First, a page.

If you want to pay off a lifetime mortgage early, in its entirety, because your circumstances have changed and you don’t want it any more, you can. But again, an early repayment charge may apply, on top of the original loan amount and interest that’s due. This can be costly, but your mortgage agreement (and your equity release adviser) should outline how this works, how it’s calculated, and the maximum you will pay.
“My partner will have to move out if I go first”
With a joint lifetime mortgage, when one partner goes into long-term care or dies, the other can stay in their home until their time comes, if that’s what they choose to do. So you can both live in your home for the rest of your lives.
However, if you live in the property with your partner (or anyone else) and the lifetime mortgage plan is in your name only, it’s a bit different. They will need separate legal advice and need to sign a waiver to say they don’t have the right to stay in the home when you die or go into long-term care.
It’s worth noting that there is no guarantee that you would be able to add a spouse or civil partner to the lifetime mortgage after you have taken it out.
“I shouldn’t mention it to my family”
It’s a good idea to talk to your family about your plans before you go ahead with a lifetime mortgage, if you’re comfortable doing that. This can give you a chance to keep them informed and, if needed, reassure them that you’re taking financial advice. It might even open up other, cheaper ways of raising the funds you need that you hadn’t thought of.
You could consider also take them along when you talk to an equity release adviser, so they can ask any questions they have. Communicating your reasons from the outset is likely to be better for everyone. Of course, the decision is yours to make, and it’s up to you how involved you want your family to be.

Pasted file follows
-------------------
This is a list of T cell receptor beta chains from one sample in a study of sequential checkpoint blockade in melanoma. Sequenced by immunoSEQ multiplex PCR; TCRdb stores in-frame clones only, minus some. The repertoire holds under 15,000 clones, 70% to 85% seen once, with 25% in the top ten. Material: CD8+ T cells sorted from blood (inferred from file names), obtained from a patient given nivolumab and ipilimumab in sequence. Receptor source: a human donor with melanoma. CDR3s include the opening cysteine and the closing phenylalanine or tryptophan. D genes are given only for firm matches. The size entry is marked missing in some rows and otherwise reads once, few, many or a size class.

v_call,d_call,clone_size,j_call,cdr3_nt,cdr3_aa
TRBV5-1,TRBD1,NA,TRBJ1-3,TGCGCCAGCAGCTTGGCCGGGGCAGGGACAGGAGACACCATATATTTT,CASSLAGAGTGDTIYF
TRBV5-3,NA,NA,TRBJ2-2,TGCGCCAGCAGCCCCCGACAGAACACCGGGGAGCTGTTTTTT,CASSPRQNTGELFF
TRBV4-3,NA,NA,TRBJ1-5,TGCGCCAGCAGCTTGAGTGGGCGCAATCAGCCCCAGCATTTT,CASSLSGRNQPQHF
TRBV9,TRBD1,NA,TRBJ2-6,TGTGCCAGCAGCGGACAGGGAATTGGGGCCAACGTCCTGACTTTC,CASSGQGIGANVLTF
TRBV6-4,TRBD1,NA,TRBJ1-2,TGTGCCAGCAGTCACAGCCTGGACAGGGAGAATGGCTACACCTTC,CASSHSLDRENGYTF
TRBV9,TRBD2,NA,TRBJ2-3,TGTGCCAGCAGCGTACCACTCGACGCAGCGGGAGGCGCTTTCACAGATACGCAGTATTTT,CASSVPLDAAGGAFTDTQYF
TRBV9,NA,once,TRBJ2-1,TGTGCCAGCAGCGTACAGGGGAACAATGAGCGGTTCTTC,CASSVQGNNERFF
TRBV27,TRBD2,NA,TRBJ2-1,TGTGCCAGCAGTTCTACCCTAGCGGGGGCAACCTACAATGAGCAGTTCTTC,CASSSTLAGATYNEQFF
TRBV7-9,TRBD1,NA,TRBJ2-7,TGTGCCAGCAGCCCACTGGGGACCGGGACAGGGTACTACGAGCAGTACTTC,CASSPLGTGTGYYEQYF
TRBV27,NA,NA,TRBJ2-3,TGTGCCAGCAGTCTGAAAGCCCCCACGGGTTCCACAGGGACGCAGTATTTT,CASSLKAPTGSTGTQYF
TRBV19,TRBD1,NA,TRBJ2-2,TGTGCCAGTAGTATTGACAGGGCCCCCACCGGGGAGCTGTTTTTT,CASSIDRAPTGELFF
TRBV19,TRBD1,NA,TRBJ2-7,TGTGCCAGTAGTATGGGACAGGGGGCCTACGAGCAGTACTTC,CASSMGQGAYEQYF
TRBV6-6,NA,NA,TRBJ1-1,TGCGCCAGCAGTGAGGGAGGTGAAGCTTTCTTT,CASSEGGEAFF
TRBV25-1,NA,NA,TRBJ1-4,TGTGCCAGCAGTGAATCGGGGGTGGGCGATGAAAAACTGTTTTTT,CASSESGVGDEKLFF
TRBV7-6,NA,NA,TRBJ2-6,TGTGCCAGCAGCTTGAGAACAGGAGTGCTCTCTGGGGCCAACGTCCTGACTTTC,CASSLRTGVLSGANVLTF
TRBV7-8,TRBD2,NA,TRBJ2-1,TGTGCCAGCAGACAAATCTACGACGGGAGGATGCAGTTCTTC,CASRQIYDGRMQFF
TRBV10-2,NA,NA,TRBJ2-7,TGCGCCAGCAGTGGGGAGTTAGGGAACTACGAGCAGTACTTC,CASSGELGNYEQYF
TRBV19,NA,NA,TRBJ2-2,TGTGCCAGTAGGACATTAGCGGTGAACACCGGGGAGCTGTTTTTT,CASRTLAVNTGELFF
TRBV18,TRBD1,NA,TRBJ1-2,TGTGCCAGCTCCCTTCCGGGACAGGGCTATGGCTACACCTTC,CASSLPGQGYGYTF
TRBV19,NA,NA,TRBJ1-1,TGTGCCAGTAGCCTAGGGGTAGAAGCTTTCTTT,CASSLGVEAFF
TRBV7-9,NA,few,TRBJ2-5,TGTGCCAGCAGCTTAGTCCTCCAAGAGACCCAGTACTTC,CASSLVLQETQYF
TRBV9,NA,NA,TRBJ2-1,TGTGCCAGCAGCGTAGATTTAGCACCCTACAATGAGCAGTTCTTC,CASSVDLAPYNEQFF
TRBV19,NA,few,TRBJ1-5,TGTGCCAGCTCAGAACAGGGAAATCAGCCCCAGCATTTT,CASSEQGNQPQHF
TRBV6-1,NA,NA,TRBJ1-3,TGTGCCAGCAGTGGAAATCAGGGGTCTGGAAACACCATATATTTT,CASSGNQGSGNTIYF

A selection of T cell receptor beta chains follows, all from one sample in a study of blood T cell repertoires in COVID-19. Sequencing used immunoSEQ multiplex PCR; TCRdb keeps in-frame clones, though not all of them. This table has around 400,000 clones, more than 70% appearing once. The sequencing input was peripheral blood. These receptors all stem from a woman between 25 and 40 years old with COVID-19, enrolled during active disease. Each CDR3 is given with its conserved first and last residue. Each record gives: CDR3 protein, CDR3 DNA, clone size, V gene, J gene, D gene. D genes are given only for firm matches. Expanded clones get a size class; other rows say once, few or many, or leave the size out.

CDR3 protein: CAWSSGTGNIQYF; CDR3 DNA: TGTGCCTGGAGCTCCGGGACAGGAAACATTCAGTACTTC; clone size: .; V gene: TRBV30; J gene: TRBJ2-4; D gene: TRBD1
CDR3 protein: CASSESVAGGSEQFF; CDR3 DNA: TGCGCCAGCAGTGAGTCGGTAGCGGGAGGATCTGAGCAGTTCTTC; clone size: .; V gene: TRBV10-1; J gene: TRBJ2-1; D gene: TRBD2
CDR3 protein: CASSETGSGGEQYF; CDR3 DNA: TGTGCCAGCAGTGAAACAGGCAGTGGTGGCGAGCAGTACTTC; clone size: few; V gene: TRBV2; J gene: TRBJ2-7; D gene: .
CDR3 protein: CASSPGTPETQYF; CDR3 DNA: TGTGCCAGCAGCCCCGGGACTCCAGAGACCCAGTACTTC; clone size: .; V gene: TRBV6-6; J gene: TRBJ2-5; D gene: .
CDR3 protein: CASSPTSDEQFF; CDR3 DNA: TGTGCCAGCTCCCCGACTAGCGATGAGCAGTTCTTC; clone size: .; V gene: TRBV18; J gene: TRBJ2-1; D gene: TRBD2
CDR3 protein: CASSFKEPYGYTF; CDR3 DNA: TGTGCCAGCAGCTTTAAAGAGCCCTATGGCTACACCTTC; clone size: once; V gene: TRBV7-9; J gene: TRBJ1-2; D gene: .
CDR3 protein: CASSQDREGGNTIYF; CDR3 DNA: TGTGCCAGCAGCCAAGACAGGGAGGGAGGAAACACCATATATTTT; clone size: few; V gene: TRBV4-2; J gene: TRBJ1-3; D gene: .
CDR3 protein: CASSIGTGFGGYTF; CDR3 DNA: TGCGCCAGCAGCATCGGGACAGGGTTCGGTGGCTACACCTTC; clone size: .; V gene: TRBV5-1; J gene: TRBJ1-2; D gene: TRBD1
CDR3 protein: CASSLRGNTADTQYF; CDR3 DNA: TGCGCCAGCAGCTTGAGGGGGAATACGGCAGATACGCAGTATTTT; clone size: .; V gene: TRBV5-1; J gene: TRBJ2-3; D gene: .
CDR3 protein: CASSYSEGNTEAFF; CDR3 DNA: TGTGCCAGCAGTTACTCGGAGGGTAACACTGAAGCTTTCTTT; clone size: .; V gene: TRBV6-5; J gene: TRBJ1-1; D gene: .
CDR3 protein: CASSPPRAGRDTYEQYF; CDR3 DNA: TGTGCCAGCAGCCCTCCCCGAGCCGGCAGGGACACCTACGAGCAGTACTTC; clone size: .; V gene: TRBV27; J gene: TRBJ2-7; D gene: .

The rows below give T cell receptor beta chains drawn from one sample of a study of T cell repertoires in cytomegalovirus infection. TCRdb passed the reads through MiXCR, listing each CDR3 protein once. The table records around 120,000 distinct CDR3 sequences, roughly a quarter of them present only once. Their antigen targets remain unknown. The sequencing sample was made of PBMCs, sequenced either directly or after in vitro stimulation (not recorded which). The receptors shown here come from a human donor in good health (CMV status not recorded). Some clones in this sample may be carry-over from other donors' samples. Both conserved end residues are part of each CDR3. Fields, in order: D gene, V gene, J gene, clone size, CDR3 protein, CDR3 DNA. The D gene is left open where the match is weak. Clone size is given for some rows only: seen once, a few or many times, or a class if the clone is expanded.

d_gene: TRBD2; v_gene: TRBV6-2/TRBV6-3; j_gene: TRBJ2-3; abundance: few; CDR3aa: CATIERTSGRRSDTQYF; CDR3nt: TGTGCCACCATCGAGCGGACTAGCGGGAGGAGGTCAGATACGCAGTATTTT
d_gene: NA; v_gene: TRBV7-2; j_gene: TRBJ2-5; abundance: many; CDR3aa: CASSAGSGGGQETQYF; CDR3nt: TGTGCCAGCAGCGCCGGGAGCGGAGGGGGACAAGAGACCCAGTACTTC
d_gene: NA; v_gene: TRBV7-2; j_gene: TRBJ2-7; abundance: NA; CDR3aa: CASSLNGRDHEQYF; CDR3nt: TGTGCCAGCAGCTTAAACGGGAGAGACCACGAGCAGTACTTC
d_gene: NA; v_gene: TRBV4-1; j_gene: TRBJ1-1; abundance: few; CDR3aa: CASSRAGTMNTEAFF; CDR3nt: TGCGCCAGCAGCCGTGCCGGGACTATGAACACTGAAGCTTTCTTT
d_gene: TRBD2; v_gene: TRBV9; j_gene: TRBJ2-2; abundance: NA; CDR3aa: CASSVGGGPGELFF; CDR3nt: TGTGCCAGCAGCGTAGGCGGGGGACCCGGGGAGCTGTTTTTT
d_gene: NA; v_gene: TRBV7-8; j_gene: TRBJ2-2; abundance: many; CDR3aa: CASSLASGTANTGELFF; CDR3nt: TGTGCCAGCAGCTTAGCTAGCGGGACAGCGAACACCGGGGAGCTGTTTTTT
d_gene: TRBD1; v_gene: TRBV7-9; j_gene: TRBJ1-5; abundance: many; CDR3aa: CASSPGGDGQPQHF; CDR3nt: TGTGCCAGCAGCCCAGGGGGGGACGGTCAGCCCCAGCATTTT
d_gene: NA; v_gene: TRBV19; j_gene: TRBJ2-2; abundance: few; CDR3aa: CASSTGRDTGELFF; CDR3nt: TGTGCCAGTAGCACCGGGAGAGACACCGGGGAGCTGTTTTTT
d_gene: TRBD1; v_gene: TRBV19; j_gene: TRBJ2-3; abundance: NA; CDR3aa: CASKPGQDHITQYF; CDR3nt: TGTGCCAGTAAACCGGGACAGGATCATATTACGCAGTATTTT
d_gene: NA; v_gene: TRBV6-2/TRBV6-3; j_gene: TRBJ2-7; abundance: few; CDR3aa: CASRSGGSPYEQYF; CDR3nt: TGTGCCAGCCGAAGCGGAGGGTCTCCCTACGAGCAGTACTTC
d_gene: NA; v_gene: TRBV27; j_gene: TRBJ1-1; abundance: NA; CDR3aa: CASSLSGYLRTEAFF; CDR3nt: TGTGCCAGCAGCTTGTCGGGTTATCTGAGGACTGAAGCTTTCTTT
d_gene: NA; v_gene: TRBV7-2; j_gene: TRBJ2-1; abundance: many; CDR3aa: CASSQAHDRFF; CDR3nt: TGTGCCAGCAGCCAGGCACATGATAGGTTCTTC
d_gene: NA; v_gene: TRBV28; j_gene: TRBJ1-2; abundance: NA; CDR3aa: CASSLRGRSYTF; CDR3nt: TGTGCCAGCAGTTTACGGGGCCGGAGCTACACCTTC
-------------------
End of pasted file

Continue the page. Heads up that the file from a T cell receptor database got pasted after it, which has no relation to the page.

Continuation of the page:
“It’s a last resort”
Equity release might have once been seen that way, but the market has evolved to be more flexible over the years. People take out lifetime mortgages for all sorts of reasons. This includes helping to fund the fun stuff, such as holidays and travel, hobbies and cars.
Other reasons might be to:
- help family out financially
- fund home renovations
- pay off debts
- pay for care support in the home
More generally, it could help people have a more comfortable retirement. According to the Equity Release Council, boosting pension income and savings and funding care support at home are two of the top three reasons homeowners aged 60 to 69 would consider equity release – along with travelling.
Whatever the reason for releasing equity from your home, it needs careful thought. Make sure you also consider other ways to borrow. An equity release adviser will help you to consider these, along with other important considerations, such as the potential impact on means-tested benefits.